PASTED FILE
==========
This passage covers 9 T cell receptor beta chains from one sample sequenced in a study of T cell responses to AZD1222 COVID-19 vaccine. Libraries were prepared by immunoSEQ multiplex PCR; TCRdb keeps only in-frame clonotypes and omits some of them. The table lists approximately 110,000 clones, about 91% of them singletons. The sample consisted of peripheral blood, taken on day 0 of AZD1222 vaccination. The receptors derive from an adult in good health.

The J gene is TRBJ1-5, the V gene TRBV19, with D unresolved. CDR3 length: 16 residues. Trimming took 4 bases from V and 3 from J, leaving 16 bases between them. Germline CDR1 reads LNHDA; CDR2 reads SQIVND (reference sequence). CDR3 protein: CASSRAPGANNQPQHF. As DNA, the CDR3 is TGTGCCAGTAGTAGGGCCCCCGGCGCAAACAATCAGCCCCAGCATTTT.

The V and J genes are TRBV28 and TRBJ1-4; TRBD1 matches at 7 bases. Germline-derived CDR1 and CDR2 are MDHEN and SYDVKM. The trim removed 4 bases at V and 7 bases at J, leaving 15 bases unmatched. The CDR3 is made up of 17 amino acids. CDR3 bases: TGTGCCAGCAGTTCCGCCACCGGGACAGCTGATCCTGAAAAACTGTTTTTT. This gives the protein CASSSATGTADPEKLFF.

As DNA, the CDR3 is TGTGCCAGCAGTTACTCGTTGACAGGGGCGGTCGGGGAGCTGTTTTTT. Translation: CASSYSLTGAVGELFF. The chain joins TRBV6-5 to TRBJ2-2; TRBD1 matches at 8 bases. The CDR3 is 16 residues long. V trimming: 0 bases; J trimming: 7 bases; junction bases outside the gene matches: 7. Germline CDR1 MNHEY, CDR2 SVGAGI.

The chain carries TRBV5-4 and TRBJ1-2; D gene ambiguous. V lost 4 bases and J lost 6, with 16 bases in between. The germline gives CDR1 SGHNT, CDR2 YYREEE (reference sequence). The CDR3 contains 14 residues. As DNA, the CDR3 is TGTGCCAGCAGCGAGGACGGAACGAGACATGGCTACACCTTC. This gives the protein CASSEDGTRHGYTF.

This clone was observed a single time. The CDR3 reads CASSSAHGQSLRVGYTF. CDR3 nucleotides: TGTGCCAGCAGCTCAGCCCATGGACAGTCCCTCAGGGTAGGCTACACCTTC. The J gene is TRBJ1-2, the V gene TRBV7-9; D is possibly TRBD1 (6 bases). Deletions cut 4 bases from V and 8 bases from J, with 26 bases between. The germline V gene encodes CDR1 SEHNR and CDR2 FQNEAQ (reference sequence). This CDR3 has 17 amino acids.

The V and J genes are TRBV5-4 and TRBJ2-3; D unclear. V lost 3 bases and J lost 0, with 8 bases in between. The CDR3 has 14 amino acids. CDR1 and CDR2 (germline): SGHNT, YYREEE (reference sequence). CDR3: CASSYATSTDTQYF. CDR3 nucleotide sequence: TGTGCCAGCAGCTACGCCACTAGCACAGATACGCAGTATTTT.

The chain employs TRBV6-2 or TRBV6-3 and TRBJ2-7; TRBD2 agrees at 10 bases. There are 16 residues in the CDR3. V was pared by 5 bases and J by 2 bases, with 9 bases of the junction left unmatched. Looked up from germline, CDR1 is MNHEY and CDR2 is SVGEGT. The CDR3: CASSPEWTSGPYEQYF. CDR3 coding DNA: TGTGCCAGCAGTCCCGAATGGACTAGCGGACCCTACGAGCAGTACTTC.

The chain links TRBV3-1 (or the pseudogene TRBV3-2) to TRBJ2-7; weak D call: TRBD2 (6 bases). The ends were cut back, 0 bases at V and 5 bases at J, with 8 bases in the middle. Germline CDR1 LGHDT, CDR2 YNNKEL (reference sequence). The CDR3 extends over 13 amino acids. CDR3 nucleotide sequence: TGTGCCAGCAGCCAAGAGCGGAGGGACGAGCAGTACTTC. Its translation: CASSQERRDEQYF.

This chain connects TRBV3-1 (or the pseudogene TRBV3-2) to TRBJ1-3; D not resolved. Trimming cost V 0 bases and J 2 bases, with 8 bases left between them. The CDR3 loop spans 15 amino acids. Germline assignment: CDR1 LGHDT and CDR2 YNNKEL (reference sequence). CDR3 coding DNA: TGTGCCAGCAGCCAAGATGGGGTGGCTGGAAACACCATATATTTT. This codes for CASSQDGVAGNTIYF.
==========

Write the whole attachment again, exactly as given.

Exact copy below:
This passage covers 9 T cell receptor beta chains from one sample sequenced in a study of T cell responses to AZD1222 COVID-19 vaccine. Libraries were prepared by immunoSEQ multiplex PCR; TCRdb keeps only in-frame clonotypes and omits some of them. The table lists approximately 110,000 clones, about 91% of them singletons. The sample consisted of peripheral blood, taken on day 0 of AZD1222 vaccination. The receptors derive from an adult in good health.

The J gene is TRBJ1-5, the V gene TRBV19, with D unresolved. CDR3 length: 16 residues. Trimming took 4 bases from V and 3 from J, leaving 16 bases between them. Germline CDR1 reads LNHDA; CDR2 reads SQIVND (reference sequence). CDR3 protein: CASSRAPGANNQPQHF. As DNA, the CDR3 is TGTGCCAGTAGTAGGGCCCCCGGCGCAAACAATCAGCCCCAGCATTTT.

The V and J genes are TRBV28 and TRBJ1-4; TRBD1 matches at 7 bases. Germline-derived CDR1 and CDR2 are MDHEN and SYDVKM. The trim removed 4 bases at V and 7 bases at J, leaving 15 bases unmatched. The CDR3 is made up of 17 amino acids. CDR3 bases: TGTGCCAGCAGTTCCGCCACCGGGACAGCTGATCCTGAAAAACTGTTTTTT. This gives the protein CASSSATGTADPEKLFF.

As DNA, the CDR3 is TGTGCCAGCAGTTACTCGTTGACAGGGGCGGTCGGGGAGCTGTTTTTT. Translation: CASSYSLTGAVGELFF. The chain joins TRBV6-5 to TRBJ2-2; TRBD1 matches at 8 bases. The CDR3 is 16 residues long. V trimming: 0 bases; J trimming: 7 bases; junction bases outside the gene matches: 7. Germline CDR1 MNHEY, CDR2 SVGAGI.

The chain carries TRBV5-4 and TRBJ1-2; D gene ambiguous. V lost 4 bases and J lost 6, with 16 bases in between. The germline gives CDR1 SGHNT, CDR2 YYREEE (reference sequence). The CDR3 contains 14 residues. As DNA, the CDR3 is TGTGCCAGCAGCGAGGACGGAACGAGACATGGCTACACCTTC. This gives the protein CASSEDGTRHGYTF.

This clone was observed a single time. The CDR3 reads CASSSAHGQSLRVGYTF. CDR3 nucleotides: TGTGCCAGCAGCTCAGCCCATGGACAGTCCCTCAGGGTAGGCTACACCTTC. The J gene is TRBJ1-2, the V gene TRBV7-9; D is possibly TRBD1 (6 bases). Deletions cut 4 bases from V and 8 bases from J, with 26 bases between. The germline V gene encodes CDR1 SEHNR and CDR2 FQNEAQ (reference sequence). This CDR3 has 17 amino acids.

The V and J genes are TRBV5-4 and TRBJ2-3; D unclear. V lost 3 bases and J lost 0, with 8 bases in between. The CDR3 has 14 amino acids. CDR1 and CDR2 (germline): SGHNT, YYREEE (reference sequence). CDR3: CASSYATSTDTQYF. CDR3 nucleotide sequence: TGTGCCAGCAGCTACGCCACTAGCACAGATACGCAGTATTTT.

The chain employs TRBV6-2 or TRBV6-3 and TRBJ2-7; TRBD2 agrees at 10 bases. There are 16 residues in the CDR3. V was pared by 5 bases and J by 2 bases, with 9 bases of the junction left unmatched. Looked up from germline, CDR1 is MNHEY and CDR2 is SVGEGT. The CDR3: CASSPEWTSGPYEQYF. CDR3 coding DNA: TGTGCCAGCAGTCCCGAATGGACTAGCGGACCCTACGAGCAGTACTTC.

The chain links TRBV3-1 (or the pseudogene TRBV3-2) to TRBJ2-7; weak D call: TRBD2 (6 bases). The ends were cut back, 0 bases at V and 5 bases at J, with 8 bases in the middle. Germline CDR1 LGHDT, CDR2 YNNKEL (reference sequence). The CDR3 extends over 13 amino acids. CDR3 nucleotide sequence: TGTGCCAGCAGCCAAGAGCGGAGGGACGAGCAGTACTTC. Its translation: CASSQERRDEQYF.

This chain connects TRBV3-1 (or the pseudogene TRBV3-2) to TRBJ1-3; D not resolved. Trimming cost V 0 bases and J 2 bases, with 8 bases left between them. The CDR3 loop spans 15 amino acids. Germline assignment: CDR1 LGHDT and CDR2 YNNKEL (reference sequence). CDR3 coding DNA: TGTGCCAGCAGCCAAGATGGGGTGGCTGGAAACACCATATATTTT. This codes for CASSQDGVAGNTIYF.